MOSCOW — Retired teacher Nancy Amos remembers the first day one of her students walked into her classroom in Potlatch.

The child told her he didn’t like to read and never would. Amos made it her mission to change that, employing a number of strategies, including giving him a book from First Book, Team University of Idaho.

At the end of the year, he had transformed so much he spent at least one recess reading a book, Amos said.

“That is what you want,” she said. “(You look for) how can you get the spark from the kid.”

Even though she is retired, Amos, of Palouse, still spends part of her time trying to put books in the hands of children.

On Saturday, she was raising money for First Book, Team University of Idaho at the Alternative Giving Market of the Palouse at the Latah County Fairgrounds in Moscow.

Her group was among 29 not-for-profit organizations that participated in the event, including the Moscow Volunteer Fire Department, Alternatives to Violence of the Palouse and Moscow Area Mountain Biking Association.

Each one had a table with information staffed with volunteers or paid employees who described the work of their groups and answered questions.

Would-be contributors walked among the tables, many carrying paper sheets that listed all of the organizations where they could record how much they wanted to give any of the groups. Before they left, they could make a single payment that organizers of the market split according to the directions contributors provided on the list. They could also get cards with the logos of the not-for-profits that received their dollars to give instead of presents.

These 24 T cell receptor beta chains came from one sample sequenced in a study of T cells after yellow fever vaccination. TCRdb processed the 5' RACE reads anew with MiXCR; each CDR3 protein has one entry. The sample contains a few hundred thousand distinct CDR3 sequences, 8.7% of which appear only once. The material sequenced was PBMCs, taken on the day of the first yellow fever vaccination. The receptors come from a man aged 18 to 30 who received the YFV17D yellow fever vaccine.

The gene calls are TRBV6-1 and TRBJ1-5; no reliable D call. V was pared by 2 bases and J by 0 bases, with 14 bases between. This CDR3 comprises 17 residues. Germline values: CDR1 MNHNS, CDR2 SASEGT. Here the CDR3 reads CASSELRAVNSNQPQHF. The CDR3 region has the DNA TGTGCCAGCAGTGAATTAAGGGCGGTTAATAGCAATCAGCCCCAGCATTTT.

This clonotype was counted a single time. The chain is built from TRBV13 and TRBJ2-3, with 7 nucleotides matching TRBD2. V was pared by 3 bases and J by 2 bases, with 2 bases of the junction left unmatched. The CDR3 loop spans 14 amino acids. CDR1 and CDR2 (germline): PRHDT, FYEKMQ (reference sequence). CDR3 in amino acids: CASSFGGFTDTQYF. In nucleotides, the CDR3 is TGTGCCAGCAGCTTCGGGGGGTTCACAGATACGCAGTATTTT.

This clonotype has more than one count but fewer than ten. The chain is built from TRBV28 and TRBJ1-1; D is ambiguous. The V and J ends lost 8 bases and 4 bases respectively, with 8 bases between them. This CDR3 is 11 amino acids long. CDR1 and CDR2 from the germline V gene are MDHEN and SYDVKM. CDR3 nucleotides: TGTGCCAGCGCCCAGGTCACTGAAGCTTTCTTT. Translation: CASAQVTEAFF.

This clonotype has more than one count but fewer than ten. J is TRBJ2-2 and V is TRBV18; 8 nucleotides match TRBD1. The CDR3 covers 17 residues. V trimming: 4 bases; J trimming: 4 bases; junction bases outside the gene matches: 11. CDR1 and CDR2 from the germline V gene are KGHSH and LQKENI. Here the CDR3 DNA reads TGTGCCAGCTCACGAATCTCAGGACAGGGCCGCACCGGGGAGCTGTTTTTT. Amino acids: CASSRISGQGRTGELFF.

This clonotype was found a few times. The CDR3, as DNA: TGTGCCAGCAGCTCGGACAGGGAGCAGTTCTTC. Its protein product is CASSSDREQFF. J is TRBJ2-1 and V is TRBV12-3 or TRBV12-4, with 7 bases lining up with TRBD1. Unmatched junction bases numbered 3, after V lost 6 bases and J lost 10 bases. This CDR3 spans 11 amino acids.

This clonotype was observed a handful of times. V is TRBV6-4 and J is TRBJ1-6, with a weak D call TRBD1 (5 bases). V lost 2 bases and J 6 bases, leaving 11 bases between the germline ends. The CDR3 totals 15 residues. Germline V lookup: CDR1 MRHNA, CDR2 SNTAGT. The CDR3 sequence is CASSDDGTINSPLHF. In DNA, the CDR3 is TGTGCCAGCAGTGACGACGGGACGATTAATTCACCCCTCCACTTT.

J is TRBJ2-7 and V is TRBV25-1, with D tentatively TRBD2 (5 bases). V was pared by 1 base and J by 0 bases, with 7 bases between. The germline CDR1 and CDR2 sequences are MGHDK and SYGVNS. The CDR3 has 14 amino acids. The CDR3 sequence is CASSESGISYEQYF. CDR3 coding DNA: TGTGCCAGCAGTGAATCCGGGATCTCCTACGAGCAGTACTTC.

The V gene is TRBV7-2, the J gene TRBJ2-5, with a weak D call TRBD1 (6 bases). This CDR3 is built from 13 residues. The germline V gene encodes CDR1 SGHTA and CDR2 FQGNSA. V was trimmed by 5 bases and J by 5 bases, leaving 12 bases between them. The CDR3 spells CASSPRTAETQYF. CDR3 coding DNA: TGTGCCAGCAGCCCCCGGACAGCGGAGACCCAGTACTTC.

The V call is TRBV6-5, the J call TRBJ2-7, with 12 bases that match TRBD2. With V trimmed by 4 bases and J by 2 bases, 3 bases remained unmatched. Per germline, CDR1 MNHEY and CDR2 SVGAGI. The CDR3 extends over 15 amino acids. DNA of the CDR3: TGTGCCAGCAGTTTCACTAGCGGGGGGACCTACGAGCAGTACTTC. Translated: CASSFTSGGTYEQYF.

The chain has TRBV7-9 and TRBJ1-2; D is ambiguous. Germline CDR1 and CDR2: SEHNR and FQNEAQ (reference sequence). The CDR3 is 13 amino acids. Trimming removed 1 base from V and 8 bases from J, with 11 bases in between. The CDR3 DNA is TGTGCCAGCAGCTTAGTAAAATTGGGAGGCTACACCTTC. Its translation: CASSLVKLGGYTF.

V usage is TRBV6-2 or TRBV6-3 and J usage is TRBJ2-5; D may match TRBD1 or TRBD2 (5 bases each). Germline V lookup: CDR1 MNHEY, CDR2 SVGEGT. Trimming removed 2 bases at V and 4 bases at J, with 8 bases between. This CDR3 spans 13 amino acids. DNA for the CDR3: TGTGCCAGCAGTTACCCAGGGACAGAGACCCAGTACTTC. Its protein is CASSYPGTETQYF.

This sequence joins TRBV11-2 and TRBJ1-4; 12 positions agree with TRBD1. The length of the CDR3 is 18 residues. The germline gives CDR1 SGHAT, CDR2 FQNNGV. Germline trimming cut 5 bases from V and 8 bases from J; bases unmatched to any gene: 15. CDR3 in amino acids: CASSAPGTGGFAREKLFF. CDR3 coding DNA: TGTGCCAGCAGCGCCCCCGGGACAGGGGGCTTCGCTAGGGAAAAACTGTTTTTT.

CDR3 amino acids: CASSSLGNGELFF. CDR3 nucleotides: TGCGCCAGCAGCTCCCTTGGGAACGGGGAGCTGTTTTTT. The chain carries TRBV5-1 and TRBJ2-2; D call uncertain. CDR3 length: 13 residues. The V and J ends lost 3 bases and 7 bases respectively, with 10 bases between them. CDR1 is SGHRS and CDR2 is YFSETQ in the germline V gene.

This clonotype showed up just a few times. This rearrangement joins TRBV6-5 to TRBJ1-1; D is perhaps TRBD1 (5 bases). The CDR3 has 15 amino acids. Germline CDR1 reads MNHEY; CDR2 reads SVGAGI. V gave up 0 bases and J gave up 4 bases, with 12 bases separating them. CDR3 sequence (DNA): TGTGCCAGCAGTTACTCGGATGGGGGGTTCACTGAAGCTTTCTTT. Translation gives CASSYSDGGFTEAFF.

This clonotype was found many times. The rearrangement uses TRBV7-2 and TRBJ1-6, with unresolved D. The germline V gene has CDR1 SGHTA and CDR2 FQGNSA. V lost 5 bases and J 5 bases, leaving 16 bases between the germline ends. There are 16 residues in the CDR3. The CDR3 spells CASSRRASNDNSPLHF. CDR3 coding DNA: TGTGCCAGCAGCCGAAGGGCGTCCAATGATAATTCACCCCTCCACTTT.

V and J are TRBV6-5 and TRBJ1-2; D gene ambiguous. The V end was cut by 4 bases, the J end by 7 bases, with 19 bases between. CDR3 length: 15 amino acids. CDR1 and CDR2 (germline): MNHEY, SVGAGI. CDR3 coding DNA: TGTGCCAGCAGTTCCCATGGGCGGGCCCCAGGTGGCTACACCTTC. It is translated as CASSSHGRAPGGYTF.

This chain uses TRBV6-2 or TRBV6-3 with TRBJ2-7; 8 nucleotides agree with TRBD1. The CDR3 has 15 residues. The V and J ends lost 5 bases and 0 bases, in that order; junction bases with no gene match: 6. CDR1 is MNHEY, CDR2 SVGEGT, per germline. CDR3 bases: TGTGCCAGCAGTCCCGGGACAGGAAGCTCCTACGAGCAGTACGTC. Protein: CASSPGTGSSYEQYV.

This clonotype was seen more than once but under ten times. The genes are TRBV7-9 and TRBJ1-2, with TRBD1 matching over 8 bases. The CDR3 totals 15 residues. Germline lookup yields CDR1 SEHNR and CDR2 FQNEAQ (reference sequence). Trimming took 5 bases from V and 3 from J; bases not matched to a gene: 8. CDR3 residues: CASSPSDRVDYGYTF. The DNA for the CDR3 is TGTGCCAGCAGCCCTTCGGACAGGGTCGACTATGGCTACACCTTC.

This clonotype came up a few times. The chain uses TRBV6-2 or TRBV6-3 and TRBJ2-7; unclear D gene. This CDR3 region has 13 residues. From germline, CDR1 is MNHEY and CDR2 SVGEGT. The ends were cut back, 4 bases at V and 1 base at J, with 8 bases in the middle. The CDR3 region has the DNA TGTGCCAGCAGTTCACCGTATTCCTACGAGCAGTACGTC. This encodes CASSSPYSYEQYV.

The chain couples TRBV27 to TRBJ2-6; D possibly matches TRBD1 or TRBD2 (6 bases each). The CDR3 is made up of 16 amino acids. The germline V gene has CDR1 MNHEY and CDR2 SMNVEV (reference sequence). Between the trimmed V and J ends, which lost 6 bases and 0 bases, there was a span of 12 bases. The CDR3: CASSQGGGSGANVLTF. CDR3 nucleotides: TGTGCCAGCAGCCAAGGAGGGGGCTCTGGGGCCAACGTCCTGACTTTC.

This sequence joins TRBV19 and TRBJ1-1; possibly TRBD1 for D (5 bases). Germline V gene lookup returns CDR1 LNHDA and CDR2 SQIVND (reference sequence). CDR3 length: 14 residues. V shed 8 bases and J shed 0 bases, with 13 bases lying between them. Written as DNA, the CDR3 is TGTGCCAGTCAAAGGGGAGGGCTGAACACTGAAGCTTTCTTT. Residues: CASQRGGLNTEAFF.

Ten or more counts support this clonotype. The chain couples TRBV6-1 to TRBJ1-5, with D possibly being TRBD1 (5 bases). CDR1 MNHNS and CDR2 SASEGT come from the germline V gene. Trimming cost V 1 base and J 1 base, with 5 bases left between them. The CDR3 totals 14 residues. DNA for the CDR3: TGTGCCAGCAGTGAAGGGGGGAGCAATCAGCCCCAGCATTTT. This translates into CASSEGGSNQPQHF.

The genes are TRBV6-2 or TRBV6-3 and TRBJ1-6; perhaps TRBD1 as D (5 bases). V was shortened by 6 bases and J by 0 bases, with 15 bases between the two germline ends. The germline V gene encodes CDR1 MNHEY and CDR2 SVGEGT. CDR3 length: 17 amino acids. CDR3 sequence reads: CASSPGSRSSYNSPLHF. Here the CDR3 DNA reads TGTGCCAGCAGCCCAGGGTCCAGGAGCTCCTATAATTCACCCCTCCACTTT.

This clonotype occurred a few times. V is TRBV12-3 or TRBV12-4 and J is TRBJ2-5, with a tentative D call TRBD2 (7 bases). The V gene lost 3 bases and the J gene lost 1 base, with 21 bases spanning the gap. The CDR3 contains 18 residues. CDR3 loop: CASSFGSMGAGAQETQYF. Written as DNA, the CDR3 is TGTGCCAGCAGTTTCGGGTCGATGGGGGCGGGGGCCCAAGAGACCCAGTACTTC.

Those attending the event had different approaches.

Gina Gormley of Moscow was giving to Palouse-Clearwater Environmental Institute and Conservation Opportunities, which supports the Moscow High School Environmental Club because family members were raising money for them.

She liked that organizations didn’t know how much each person gave until after the event ended.

“There’s no pressure,” she said.

Melissa Rockwood of Moscow planned to spread her donations among as many organizations as possible.

“It’s a one-stop shop,” she said.

Rockwood has attended the market every year since it was founded more than a decade ago. The philosophy behind the event is to provide a way for people to give presents to their friends and relatives who don’t need any more material items, said Sandra Kelly, of Moscow, an organizer.

The groups like it because they raise a lot of money and frequently recruit new backers, she said.

“It doesn’t take long for them to start bragging about their groups because they are really great organizations,” Kelly said.

At the First Book table, Elinor Michel of Moscow was doing just that, explaining how efficiently the group uses money. Most books only cost First Book $3, she said, because it is allowed to order them from a source that has greatly reduced prices.

And she noted, it’s not just young children who benefit. Books for teenagers were given to an alternative high school in the region.

One student, who had not been open to learning, read two over the summer and returned to earn her GED certificate, she said.

Not far away, Mary Silvernale Shook was encouraging people to add their good wishes to a wooden stud to be used in a house Palouse Habitat for Humanity will soon begin building in Moscow.

The stud will be installed in a special ceremony with the family that will live in the home and Palouse Habitat volunteers, said Silvernale Shook, a communications and development specialist for the not-for-profit.

“It’s always a really joyful sharing because there’s so much love and support in our community,” she said.

Williams may be contacted at ewilliam@lmtribune.com or (208) 848-2261.